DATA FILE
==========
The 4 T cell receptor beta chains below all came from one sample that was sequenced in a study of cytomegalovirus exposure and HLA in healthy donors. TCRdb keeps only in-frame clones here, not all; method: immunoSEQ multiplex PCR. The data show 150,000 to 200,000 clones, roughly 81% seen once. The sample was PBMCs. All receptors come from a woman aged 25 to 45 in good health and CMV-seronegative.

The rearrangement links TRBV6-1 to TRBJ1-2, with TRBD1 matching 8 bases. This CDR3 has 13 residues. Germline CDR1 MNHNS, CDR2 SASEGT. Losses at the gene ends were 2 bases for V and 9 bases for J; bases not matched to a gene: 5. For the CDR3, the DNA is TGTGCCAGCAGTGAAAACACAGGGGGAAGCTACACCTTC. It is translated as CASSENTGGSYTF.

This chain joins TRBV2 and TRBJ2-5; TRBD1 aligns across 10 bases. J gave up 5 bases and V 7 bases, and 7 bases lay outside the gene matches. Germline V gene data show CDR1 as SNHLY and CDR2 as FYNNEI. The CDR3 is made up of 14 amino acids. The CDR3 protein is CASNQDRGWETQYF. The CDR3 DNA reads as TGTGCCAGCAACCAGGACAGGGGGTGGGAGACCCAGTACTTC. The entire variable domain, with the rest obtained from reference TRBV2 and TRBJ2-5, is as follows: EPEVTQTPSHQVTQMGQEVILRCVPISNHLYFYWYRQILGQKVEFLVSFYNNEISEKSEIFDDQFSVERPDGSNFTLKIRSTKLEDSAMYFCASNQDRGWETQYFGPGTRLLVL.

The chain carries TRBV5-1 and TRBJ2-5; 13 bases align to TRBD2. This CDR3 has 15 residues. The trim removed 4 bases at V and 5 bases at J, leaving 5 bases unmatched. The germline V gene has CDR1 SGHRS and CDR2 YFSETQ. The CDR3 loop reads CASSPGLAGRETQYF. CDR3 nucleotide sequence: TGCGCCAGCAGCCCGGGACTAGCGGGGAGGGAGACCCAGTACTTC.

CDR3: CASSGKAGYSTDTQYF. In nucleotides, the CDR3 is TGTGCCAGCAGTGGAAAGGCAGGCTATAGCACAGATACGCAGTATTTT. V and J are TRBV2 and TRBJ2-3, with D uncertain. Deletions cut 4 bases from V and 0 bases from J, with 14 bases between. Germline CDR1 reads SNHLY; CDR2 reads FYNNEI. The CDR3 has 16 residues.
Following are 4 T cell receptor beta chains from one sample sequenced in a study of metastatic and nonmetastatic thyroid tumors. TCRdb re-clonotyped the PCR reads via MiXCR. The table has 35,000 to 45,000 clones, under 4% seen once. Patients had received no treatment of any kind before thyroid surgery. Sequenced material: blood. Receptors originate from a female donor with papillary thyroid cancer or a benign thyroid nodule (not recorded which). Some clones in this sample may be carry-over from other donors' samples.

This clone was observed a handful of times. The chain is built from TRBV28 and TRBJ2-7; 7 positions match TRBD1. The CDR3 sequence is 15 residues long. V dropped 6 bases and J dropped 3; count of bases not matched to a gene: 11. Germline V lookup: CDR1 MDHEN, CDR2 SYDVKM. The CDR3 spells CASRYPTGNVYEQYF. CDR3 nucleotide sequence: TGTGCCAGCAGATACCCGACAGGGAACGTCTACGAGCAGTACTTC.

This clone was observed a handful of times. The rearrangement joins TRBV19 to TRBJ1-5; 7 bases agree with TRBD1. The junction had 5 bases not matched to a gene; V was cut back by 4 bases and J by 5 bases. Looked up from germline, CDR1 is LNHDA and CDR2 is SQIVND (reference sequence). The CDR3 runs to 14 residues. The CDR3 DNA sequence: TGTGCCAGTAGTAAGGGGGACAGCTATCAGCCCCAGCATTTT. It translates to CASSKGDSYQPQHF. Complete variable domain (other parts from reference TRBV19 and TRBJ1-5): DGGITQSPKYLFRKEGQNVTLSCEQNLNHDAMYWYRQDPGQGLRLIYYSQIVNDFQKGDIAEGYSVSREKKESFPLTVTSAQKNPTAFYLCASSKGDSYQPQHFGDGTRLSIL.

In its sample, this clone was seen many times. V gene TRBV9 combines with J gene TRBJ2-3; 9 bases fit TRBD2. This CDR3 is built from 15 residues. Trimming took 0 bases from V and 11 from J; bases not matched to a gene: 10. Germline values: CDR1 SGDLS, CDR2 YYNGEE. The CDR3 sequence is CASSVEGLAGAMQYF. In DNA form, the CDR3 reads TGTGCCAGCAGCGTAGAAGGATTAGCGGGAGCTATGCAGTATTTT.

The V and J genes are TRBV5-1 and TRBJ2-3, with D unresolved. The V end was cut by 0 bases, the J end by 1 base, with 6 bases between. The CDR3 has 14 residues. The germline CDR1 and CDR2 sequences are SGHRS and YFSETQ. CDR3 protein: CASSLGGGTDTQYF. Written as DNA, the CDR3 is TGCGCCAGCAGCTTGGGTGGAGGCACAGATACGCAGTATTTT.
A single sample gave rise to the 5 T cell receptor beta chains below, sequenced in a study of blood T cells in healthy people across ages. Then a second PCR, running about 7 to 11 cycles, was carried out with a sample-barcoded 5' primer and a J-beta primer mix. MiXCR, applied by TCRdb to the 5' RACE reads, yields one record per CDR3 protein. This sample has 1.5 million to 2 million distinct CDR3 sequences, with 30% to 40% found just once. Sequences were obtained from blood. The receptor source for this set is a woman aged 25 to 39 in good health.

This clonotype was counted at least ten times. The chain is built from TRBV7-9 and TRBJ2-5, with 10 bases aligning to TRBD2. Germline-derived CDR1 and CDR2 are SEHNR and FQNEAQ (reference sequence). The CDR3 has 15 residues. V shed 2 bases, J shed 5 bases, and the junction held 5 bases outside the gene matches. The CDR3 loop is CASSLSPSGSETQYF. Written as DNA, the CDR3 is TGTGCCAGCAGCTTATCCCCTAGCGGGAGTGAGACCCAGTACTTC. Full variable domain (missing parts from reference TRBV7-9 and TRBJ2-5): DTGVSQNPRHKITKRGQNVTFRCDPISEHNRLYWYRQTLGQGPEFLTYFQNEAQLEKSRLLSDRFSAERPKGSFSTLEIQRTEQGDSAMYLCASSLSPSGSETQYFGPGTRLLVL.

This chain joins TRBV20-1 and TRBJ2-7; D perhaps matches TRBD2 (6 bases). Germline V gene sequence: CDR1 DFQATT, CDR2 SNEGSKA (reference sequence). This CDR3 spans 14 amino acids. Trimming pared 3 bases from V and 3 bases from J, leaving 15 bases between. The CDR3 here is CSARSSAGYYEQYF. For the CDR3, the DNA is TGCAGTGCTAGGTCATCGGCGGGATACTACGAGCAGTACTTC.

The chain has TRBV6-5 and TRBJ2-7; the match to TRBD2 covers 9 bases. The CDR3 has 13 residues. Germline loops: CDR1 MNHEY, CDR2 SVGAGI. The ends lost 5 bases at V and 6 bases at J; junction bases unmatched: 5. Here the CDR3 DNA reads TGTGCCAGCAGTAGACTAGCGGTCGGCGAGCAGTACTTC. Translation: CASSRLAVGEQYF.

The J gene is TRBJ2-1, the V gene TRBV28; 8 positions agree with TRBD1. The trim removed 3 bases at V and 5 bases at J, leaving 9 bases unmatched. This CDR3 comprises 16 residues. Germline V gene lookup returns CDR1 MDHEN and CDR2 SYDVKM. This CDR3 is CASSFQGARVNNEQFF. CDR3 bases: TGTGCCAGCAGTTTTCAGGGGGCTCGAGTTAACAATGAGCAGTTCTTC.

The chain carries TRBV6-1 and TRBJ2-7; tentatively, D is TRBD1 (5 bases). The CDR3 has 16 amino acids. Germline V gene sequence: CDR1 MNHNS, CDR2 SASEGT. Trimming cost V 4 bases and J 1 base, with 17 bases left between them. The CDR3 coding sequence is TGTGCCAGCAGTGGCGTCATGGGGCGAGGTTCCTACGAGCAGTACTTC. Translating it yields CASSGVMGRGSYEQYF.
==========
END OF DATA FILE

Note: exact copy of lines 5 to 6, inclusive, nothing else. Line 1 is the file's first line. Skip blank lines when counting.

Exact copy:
CDR3: CASSGKAGYSTDTQYF. In nucleotides, the CDR3 is TGTGCCAGCAGTGGAAAGGCAGGCTATAGCACAGATACGCAGTATTTT. V and J are TRBV2 and TRBJ2-3, with D uncertain. Deletions cut 4 bases from V and 0 bases from J, with 14 bases between. Germline CDR1 reads SNHLY; CDR2 reads FYNNEI. The CDR3 has 16 residues.
Following are 4 T cell receptor beta chains from one sample sequenced in a study of metastatic and nonmetastatic thyroid tumors. TCRdb re-clonotyped the PCR reads via MiXCR. The table has 35,000 to 45,000 clones, under 4% seen once. Patients had received no treatment of any kind before thyroid surgery. Sequenced material: blood. Receptors originate from a female donor with papillary thyroid cancer or a benign thyroid nodule (not recorded which). Some clones in this sample may be carry-over from other donors' samples.